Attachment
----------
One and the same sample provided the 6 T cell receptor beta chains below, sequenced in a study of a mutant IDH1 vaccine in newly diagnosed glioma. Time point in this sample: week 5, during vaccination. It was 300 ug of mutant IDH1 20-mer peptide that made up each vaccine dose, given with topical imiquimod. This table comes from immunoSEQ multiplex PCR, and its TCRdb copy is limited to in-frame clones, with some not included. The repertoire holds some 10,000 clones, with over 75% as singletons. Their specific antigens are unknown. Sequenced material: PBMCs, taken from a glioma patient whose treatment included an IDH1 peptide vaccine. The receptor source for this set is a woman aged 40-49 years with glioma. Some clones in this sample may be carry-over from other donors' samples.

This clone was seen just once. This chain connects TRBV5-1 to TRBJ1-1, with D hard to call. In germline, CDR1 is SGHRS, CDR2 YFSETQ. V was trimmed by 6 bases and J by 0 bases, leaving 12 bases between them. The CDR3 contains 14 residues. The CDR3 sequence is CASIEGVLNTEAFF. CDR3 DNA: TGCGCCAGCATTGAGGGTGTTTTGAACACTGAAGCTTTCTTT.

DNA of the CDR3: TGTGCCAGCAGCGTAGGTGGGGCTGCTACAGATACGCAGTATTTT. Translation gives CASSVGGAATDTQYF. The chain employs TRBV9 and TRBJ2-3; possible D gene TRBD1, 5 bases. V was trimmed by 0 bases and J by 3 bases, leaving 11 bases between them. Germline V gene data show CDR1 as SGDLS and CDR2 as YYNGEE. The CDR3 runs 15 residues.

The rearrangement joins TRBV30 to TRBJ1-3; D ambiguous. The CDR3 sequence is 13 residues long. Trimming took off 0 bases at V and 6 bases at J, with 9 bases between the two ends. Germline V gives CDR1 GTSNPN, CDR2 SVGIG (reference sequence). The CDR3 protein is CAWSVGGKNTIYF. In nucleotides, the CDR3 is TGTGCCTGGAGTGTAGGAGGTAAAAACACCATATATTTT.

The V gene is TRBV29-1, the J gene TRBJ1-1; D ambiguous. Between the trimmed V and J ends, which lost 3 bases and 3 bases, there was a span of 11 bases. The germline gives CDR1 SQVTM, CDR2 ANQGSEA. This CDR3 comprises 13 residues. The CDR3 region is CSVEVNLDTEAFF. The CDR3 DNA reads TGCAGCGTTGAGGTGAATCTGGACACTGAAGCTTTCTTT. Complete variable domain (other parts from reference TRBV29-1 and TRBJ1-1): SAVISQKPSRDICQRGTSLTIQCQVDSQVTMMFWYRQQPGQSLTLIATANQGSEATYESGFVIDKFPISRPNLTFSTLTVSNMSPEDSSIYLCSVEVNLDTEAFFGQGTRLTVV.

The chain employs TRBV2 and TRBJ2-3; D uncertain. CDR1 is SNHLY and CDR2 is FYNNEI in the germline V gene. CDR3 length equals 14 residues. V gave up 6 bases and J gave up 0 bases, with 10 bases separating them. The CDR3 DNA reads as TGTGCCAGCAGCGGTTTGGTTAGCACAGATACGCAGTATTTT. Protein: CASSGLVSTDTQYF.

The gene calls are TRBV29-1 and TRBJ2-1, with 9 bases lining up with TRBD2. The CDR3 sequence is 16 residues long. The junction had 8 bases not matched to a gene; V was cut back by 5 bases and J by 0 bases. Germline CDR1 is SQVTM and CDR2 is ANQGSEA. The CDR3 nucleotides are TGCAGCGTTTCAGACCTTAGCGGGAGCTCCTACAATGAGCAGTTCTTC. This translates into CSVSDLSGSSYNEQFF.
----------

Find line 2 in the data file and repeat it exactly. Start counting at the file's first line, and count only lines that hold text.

This clone was seen just once. This chain connects TRBV5-1 to TRBJ1-1, with D hard to call. In germline, CDR1 is SGHRS, CDR2 YFSETQ. V was trimmed by 6 bases and J by 0 bases, leaving 12 bases between them. The CDR3 contains 14 residues. The CDR3 sequence is CASIEGVLNTEAFF. CDR3 DNA: TGCGCCAGCATTGAGGGTGTTTTGAACACTGAAGCTTTCTTT.